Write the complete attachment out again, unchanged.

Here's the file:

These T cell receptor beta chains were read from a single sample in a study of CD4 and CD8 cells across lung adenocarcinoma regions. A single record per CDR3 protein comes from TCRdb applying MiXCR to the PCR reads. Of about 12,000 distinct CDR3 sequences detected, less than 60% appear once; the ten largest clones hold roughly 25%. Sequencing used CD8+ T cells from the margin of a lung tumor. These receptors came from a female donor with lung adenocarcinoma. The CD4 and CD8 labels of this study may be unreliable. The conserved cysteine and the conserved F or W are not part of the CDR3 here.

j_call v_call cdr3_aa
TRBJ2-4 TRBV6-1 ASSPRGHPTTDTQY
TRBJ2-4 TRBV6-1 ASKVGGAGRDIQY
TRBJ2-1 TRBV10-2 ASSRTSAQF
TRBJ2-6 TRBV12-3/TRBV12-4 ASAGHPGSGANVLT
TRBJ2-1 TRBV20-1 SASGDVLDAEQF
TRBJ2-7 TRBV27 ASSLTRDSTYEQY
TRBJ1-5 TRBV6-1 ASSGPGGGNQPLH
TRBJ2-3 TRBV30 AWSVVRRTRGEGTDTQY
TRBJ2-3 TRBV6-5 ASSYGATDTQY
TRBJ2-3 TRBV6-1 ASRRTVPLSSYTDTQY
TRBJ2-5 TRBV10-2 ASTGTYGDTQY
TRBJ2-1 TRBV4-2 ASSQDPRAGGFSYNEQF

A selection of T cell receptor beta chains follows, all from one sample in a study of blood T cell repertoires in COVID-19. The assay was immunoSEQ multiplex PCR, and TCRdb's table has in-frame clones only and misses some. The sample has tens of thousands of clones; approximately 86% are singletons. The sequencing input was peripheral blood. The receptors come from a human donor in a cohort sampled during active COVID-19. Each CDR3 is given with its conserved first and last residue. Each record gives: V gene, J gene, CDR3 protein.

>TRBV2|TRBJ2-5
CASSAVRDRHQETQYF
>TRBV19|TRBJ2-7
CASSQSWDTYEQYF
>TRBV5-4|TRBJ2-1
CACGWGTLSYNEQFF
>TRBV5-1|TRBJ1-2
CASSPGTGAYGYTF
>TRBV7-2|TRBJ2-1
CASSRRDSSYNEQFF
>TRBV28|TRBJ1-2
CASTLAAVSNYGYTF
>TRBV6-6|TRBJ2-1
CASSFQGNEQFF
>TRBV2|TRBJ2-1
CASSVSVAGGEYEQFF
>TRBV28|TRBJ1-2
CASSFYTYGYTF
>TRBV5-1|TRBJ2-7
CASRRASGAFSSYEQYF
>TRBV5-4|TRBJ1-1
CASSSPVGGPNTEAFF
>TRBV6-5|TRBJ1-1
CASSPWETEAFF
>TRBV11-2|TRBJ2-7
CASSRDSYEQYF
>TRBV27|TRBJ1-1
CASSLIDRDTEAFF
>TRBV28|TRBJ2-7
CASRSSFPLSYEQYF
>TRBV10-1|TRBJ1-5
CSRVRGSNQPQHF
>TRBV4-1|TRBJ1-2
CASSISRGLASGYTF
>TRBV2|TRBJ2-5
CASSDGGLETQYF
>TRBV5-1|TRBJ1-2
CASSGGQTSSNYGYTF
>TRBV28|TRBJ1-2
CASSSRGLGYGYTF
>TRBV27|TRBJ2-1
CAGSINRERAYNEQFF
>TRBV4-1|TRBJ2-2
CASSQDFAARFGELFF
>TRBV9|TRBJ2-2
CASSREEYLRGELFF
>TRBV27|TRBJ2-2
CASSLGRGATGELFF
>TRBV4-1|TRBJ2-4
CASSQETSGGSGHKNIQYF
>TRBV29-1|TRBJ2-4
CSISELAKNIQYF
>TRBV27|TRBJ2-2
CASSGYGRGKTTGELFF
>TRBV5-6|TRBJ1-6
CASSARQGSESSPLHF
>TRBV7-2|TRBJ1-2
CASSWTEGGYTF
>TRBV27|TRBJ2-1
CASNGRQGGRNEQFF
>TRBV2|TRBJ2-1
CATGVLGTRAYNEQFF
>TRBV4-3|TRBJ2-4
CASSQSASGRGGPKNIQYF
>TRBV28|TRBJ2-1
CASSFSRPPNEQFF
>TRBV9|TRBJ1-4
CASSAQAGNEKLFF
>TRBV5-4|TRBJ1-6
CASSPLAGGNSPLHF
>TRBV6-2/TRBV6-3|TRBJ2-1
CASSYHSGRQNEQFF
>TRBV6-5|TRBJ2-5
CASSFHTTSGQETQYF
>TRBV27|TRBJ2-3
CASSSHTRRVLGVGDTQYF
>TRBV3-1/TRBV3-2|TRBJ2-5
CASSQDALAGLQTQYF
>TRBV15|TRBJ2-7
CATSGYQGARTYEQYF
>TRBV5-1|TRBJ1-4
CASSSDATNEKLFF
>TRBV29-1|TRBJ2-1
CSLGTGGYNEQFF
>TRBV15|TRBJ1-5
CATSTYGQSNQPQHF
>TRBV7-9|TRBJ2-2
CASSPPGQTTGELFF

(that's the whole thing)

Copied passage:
These T cell receptor beta chains were read from a single sample in a study of CD4 and CD8 cells across lung adenocarcinoma regions. A single record per CDR3 protein comes from TCRdb applying MiXCR to the PCR reads. Of about 12,000 distinct CDR3 sequences detected, less than 60% appear once; the ten largest clones hold roughly 25%. Sequencing used CD8+ T cells from the margin of a lung tumor. These receptors came from a female donor with lung adenocarcinoma. The CD4 and CD8 labels of this study may be unreliable. The conserved cysteine and the conserved F or W are not part of the CDR3 here.

j_call v_call cdr3_aa
TRBJ2-4 TRBV6-1 ASSPRGHPTTDTQY
TRBJ2-4 TRBV6-1 ASKVGGAGRDIQY
TRBJ2-1 TRBV10-2 ASSRTSAQF
TRBJ2-6 TRBV12-3/TRBV12-4 ASAGHPGSGANVLT
TRBJ2-1 TRBV20-1 SASGDVLDAEQF
TRBJ2-7 TRBV27 ASSLTRDSTYEQY
TRBJ1-5 TRBV6-1 ASSGPGGGNQPLH
TRBJ2-3 TRBV30 AWSVVRRTRGEGTDTQY
TRBJ2-3 TRBV6-5 ASSYGATDTQY
TRBJ2-3 TRBV6-1 ASRRTVPLSSYTDTQY
TRBJ2-5 TRBV10-2 ASTGTYGDTQY
TRBJ2-1 TRBV4-2 ASSQDPRAGGFSYNEQF

A selection of T cell receptor beta chains follows, all from one sample in a study of blood T cell repertoires in COVID-19. The assay was immunoSEQ multiplex PCR, and TCRdb's table has in-frame clones only and misses some. The sample has tens of thousands of clones; approximately 86% are singletons. The sequencing input was peripheral blood. The receptors come from a human donor in a cohort sampled during active COVID-19. Each CDR3 is given with its conserved first and last residue. Each record gives: V gene, J gene, CDR3 protein.

>TRBV2|TRBJ2-5
CASSAVRDRHQETQYF
>TRBV19|TRBJ2-7
CASSQSWDTYEQYF
>TRBV5-4|TRBJ2-1
CACGWGTLSYNEQFF
>TRBV5-1|TRBJ1-2
CASSPGTGAYGYTF
>TRBV7-2|TRBJ2-1
CASSRRDSSYNEQFF
>TRBV28|TRBJ1-2
CASTLAAVSNYGYTF
>TRBV6-6|TRBJ2-1
CASSFQGNEQFF
>TRBV2|TRBJ2-1
CASSVSVAGGEYEQFF
>TRBV28|TRBJ1-2
CASSFYTYGYTF
>TRBV5-1|TRBJ2-7
CASRRASGAFSSYEQYF
>TRBV5-4|TRBJ1-1
CASSSPVGGPNTEAFF
>TRBV6-5|TRBJ1-1
CASSPWETEAFF
>TRBV11-2|TRBJ2-7
CASSRDSYEQYF
>TRBV27|TRBJ1-1
CASSLIDRDTEAFF
>TRBV28|TRBJ2-7
CASRSSFPLSYEQYF
>TRBV10-1|TRBJ1-5
CSRVRGSNQPQHF
>TRBV4-1|TRBJ1-2
CASSISRGLASGYTF
>TRBV2|TRBJ2-5
CASSDGGLETQYF
>TRBV5-1|TRBJ1-2
CASSGGQTSSNYGYTF
>TRBV28|TRBJ1-2
CASSSRGLGYGYTF
>TRBV27|TRBJ2-1
CAGSINRERAYNEQFF
>TRBV4-1|TRBJ2-2
CASSQDFAARFGELFF
>TRBV9|TRBJ2-2
CASSREEYLRGELFF
>TRBV27|TRBJ2-2
CASSLGRGATGELFF
>TRBV4-1|TRBJ2-4
CASSQETSGGSGHKNIQYF
>TRBV29-1|TRBJ2-4
CSISELAKNIQYF
>TRBV27|TRBJ2-2
CASSGYGRGKTTGELFF
>TRBV5-6|TRBJ1-6
CASSARQGSESSPLHF
>TRBV7-2|TRBJ1-2
CASSWTEGGYTF
>TRBV27|TRBJ2-1
CASNGRQGGRNEQFF
>TRBV2|TRBJ2-1
CATGVLGTRAYNEQFF
>TRBV4-3|TRBJ2-4
CASSQSASGRGGPKNIQYF
>TRBV28|TRBJ2-1
CASSFSRPPNEQFF
>TRBV9|TRBJ1-4
CASSAQAGNEKLFF
>TRBV5-4|TRBJ1-6
CASSPLAGGNSPLHF
>TRBV6-2/TRBV6-3|TRBJ2-1
CASSYHSGRQNEQFF
>TRBV6-5|TRBJ2-5
CASSFHTTSGQETQYF
>TRBV27|TRBJ2-3
CASSSHTRRVLGVGDTQYF
>TRBV3-1/TRBV3-2|TRBJ2-5
CASSQDALAGLQTQYF
>TRBV15|TRBJ2-7
CATSGYQGARTYEQYF
>TRBV5-1|TRBJ1-4
CASSSDATNEKLFF
>TRBV29-1|TRBJ2-1
CSLGTGGYNEQFF
>TRBV15|TRBJ1-5
CATSTYGQSNQPQHF
>TRBV7-9|TRBJ2-2
CASSPPGQTTGELFF